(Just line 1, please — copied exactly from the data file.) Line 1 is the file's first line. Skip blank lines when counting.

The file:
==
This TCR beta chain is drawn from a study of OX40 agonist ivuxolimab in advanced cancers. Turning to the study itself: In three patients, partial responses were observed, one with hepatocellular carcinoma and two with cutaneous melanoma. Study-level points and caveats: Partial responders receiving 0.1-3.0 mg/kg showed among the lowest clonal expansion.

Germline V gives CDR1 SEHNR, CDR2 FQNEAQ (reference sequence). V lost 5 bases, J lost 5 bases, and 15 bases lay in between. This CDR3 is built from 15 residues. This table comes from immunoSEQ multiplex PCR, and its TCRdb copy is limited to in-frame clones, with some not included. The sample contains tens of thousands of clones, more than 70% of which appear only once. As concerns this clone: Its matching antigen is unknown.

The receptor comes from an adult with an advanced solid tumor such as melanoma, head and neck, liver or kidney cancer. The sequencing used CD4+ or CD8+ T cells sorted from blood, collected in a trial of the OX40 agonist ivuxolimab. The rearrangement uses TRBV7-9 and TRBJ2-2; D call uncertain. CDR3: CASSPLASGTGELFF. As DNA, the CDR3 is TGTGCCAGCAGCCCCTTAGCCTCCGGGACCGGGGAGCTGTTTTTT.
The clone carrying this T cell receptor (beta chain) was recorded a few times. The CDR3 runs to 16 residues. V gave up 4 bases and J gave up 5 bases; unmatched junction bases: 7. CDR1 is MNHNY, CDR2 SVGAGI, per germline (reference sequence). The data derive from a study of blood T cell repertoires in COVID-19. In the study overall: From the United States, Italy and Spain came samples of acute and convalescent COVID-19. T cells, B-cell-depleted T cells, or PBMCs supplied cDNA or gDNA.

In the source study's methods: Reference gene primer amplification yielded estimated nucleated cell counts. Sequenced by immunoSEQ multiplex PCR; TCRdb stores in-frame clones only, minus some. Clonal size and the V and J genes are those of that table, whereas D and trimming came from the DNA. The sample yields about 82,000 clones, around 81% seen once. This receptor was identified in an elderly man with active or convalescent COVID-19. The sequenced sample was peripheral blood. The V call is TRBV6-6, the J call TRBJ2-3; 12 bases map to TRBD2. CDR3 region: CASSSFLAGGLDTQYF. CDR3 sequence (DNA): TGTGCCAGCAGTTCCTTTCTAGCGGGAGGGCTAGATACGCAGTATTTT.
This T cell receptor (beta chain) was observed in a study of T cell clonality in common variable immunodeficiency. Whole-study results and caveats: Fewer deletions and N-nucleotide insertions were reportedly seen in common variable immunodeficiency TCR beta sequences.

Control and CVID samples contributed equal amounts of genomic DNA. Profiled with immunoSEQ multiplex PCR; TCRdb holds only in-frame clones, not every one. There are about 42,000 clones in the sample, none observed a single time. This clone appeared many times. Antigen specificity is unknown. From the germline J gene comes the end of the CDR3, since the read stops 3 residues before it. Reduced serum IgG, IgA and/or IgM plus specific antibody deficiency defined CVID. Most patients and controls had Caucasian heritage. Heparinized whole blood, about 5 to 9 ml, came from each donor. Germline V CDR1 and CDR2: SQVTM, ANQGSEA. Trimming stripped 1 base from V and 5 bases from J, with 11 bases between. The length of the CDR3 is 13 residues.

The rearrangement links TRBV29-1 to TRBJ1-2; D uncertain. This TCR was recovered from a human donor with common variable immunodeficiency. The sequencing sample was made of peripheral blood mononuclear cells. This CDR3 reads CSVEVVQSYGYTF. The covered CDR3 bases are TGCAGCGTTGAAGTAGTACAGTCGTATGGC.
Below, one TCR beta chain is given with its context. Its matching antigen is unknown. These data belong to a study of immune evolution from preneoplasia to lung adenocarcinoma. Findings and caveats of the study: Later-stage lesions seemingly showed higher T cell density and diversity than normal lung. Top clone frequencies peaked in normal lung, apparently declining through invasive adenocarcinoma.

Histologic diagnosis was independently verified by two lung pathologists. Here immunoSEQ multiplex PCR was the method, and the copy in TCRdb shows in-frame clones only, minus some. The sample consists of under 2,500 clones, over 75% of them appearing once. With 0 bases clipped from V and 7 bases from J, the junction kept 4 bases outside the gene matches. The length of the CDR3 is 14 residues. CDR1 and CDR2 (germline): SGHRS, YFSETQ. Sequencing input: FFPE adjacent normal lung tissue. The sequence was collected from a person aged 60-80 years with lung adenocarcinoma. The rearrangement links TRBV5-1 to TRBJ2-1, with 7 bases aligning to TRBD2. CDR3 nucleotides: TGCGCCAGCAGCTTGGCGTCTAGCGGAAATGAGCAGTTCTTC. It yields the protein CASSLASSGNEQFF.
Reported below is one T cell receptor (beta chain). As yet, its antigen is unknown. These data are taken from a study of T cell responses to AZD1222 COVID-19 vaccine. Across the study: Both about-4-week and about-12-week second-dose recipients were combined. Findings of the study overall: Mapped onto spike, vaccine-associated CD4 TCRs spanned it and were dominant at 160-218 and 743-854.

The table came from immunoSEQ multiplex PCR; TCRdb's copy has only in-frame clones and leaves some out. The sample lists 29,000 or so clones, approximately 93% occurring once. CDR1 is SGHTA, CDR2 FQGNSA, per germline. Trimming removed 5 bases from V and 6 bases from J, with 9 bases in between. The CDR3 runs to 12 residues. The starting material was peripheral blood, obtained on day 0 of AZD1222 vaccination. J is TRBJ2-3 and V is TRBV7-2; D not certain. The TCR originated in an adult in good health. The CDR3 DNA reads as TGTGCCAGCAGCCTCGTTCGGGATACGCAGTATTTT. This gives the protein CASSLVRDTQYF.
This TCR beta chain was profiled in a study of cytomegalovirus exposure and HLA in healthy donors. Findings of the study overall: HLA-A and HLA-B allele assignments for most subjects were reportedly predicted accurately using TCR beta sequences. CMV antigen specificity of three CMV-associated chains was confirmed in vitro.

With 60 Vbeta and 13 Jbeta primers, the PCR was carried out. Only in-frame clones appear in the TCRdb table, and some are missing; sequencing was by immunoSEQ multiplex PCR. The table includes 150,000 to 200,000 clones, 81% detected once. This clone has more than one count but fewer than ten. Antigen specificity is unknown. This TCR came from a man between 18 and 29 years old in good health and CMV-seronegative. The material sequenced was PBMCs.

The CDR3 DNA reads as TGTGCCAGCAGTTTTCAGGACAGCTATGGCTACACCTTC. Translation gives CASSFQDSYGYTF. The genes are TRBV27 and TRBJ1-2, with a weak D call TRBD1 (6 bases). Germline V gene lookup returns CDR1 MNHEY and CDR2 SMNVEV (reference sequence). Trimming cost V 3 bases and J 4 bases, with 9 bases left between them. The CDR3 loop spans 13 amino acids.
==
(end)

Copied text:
This TCR beta chain is drawn from a study of OX40 agonist ivuxolimab in advanced cancers. Turning to the study itself: In three patients, partial responses were observed, one with hepatocellular carcinoma and two with cutaneous melanoma. Study-level points and caveats: Partial responders receiving 0.1-3.0 mg/kg showed among the lowest clonal expansion.